Figure 19
Figure 20
The largest trace of the earthquake, a major landslide at the right-hand side of the Taldura River valley, is restricted to the area where the earthquake source had reached the ground surface. The wall from which the landslide masses had been collapsed is restricted exactly to the zone where the primary seismic breaks had developed. One of them had initiated the landslide motion. The landslide had been detached from the rupture wall at the height of about 150 m and had traveled into the valley over a distance of not less than 100 m. The volume of the landslide rock mass was calculated to be about 30 million cubic meters. The width of the landslide body is > 500 m, its length being about 700 m (Figures 19 and 20). Similar landslides of smaller sizes had been formed at the slopes of the Chagan and Chagan-Uzun river valleys.

Figure 21
The main shock and the strongest aftershocks of the earthquake had been accompanied by extensive rock falls and debris flows. These breaches had embraced the areas of the steep rocky slopes of the river valleys. The main difference from aseismic rockfalls is the fresh appearance of the slope ruptures in the areas of their extensive development. Seismic origin also could be discriminated from some of their anomalous features, such as, the morphology of the rockfall and debris bodies, the sorting of the material, and the angle of the slope surface from which the rockfall bodies had been detached. In particular, the material of a small rockfall body was found at the rocky protrusions of the slope, dipping at an angle of 25o north to the central part of the Uzyuk saddle in the right-hand side of the Kuskunur R. valley. The landslide debris material deposited on the rocky slope protrusions in the Akturu R. valley show an abnormal distribution of the rock fragments of different sizes. The largest fragments are concentrated in the upper parts of the debris cones. This suggests the development of impulsive avalanches in the areas of debris development (Figure 21). Some individual blocks, up to 3 m in section, had travelled over significant distances along the floor of the river valley, namely, up to 200-300 m from the slope foot.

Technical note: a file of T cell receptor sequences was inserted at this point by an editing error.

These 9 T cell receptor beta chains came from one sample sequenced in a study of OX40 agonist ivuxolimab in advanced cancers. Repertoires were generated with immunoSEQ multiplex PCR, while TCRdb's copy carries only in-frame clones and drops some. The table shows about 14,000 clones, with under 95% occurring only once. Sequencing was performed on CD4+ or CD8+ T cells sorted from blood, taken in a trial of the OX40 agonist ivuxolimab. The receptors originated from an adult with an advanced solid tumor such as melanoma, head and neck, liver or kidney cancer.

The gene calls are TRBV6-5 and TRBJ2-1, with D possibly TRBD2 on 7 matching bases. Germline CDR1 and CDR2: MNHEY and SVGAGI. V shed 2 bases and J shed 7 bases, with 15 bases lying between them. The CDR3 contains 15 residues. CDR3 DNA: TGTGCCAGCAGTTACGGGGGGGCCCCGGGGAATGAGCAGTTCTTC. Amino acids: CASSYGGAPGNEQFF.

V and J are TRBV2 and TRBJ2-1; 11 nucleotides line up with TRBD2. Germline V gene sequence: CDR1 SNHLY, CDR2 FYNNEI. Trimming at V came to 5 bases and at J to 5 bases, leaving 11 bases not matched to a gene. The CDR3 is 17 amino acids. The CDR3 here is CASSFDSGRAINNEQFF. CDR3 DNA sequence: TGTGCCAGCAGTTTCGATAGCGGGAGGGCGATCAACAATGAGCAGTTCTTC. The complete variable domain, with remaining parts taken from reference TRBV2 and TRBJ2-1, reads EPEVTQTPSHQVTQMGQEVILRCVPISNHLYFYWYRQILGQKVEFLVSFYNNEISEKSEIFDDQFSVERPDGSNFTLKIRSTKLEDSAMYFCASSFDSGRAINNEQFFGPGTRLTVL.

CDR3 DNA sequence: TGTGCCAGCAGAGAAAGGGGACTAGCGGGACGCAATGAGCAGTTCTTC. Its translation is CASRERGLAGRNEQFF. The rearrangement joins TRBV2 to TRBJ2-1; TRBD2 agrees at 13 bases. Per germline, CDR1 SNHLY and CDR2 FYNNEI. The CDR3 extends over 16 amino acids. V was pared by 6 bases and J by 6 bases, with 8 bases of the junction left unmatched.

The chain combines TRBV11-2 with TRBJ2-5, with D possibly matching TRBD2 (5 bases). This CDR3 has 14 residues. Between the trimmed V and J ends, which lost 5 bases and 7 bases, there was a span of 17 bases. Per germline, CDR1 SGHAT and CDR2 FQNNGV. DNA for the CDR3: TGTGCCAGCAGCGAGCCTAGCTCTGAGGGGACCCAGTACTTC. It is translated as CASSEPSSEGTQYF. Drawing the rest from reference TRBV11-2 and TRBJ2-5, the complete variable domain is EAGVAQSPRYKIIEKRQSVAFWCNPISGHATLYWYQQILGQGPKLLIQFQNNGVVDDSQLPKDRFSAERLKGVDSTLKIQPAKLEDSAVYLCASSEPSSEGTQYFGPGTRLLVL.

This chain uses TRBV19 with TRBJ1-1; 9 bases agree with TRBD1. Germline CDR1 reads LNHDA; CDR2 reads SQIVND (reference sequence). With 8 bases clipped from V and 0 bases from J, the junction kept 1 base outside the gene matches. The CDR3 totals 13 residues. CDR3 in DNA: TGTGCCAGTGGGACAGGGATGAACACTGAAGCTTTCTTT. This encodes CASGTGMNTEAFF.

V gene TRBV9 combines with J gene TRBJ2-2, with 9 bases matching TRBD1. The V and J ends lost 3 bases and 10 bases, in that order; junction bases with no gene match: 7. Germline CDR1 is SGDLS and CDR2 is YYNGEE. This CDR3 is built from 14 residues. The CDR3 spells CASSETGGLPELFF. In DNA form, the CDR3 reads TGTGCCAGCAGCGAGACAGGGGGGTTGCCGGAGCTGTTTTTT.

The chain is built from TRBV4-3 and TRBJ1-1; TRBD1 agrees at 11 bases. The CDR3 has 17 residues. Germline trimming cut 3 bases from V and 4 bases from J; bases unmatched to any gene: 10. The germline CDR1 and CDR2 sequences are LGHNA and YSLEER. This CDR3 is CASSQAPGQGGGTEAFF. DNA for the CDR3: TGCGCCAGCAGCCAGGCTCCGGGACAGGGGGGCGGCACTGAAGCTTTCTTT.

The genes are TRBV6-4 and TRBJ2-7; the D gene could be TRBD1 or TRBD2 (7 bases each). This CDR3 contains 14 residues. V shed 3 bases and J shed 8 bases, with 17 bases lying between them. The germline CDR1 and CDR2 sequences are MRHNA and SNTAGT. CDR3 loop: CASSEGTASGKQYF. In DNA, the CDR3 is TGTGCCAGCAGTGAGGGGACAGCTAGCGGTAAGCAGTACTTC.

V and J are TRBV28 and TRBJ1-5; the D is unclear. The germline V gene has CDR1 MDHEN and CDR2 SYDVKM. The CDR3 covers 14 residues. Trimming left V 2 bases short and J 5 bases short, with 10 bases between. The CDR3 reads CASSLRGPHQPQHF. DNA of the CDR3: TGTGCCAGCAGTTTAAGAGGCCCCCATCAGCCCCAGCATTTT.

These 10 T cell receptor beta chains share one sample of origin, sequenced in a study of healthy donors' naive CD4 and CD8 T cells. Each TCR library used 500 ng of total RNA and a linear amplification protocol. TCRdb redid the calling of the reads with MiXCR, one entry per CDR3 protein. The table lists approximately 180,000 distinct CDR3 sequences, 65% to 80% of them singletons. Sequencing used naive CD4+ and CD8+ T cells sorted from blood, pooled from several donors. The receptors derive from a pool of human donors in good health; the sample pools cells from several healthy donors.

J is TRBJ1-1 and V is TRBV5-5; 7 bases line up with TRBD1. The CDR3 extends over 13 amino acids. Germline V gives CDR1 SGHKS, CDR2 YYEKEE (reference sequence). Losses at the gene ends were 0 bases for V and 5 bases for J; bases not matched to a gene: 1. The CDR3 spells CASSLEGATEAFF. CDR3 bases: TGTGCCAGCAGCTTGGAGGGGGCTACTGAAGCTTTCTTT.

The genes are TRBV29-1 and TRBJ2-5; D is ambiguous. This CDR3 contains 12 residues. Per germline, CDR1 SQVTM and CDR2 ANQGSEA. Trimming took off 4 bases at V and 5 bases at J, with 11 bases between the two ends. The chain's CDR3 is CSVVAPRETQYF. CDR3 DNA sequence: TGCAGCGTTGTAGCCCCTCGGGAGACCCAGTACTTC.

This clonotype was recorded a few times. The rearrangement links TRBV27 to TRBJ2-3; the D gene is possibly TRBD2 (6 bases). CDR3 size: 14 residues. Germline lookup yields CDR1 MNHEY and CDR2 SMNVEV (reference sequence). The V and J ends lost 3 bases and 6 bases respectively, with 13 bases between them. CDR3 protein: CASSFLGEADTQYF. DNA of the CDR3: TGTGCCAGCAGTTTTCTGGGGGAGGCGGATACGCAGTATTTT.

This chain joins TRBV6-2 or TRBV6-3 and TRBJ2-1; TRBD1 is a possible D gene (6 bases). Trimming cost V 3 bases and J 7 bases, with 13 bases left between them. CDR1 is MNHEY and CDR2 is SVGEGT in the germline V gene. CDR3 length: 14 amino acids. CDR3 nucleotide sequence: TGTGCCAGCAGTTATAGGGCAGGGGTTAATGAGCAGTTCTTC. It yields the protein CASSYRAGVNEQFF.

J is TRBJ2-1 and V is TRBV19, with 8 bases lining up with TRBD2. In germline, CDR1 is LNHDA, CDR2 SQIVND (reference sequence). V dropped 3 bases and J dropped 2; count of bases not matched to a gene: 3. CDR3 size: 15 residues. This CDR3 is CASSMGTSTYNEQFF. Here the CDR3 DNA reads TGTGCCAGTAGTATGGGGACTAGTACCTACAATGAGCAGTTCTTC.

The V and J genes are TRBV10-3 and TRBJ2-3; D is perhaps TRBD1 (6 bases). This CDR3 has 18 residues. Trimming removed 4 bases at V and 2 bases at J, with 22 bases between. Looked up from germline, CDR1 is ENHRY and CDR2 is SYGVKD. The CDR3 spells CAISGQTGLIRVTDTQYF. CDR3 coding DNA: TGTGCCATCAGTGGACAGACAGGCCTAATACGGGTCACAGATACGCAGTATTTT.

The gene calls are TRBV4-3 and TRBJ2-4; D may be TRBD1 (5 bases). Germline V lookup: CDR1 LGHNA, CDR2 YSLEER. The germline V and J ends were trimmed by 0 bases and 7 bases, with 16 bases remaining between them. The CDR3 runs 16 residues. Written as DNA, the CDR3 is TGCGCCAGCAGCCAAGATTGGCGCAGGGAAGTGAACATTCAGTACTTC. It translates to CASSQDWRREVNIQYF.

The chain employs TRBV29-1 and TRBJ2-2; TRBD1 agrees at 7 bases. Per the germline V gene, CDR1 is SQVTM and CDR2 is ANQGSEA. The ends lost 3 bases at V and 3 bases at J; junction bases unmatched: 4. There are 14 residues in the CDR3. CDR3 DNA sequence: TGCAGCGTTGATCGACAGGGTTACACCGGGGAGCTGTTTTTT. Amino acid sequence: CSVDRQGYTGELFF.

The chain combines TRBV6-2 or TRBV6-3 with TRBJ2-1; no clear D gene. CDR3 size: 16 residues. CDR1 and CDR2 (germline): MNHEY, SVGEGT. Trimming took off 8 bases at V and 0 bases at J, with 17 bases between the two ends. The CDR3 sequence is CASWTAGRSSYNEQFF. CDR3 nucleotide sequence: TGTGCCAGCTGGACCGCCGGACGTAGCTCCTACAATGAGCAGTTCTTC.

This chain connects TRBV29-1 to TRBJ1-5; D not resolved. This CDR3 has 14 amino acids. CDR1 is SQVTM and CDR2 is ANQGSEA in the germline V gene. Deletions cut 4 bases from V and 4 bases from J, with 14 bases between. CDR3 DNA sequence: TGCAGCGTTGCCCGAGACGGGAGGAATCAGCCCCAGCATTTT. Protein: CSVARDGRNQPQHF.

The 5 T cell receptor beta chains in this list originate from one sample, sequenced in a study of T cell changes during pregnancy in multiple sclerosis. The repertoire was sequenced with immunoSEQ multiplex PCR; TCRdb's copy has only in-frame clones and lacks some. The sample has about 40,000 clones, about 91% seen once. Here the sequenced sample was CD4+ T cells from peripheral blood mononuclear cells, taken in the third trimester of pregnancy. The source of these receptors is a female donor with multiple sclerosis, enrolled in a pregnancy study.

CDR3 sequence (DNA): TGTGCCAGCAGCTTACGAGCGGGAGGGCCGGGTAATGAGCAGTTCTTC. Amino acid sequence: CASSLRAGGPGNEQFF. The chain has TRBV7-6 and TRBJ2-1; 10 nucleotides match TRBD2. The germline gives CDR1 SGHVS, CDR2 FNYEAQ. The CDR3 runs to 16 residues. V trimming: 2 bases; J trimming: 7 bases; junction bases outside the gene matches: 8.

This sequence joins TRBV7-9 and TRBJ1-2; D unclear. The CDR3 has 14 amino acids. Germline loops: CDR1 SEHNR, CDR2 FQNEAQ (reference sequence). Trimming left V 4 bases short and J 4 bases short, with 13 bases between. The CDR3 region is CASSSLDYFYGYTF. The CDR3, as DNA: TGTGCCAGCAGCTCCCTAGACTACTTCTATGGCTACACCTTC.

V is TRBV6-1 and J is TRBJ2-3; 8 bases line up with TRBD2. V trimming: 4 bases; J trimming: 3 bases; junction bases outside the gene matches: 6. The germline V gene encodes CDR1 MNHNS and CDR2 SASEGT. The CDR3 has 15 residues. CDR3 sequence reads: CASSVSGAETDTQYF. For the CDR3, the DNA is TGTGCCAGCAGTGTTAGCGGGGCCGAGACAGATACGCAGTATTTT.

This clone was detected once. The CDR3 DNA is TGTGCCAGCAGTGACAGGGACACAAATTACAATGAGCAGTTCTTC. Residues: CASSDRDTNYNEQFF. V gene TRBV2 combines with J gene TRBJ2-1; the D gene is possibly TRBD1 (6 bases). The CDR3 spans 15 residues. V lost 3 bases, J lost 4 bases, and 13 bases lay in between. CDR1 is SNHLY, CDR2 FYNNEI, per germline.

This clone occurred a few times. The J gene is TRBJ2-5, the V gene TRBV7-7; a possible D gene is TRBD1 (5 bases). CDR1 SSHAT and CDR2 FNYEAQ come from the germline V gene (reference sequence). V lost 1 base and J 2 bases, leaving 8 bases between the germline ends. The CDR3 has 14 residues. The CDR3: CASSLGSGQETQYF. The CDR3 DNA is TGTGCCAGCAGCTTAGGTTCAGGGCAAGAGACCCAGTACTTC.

As follows from the observations of our colleagues from the Tomsk University, the earthquake shocks had caused substantial movements in the ice cover of the South Chuya Range. The previously existed cracks in the glacier bodies had grown larger. The nunataks had been exposed, and the glacier on the top of the Three Lake Dome had been detached from its source area.

Detachment cracks are abundant on the turf-covered, gentle slopes of the river terraces. Some of them had initiated microlandslides, where the rock material had moved over less than a few meters. Similar sodded loose landslides have been observed in the upper parts of the slopes from the upper-stage mountains. They were expressed by fissures in the sod cover produced by typical strike-slip and overthrust faults.

The areas of the man-made road beds had been broken by settling fissures and by the fractures that cross the road from one edge to the other. Some segments of the road bed had been displaced along these fractures.

Figure 22
Figure 23
Figure 24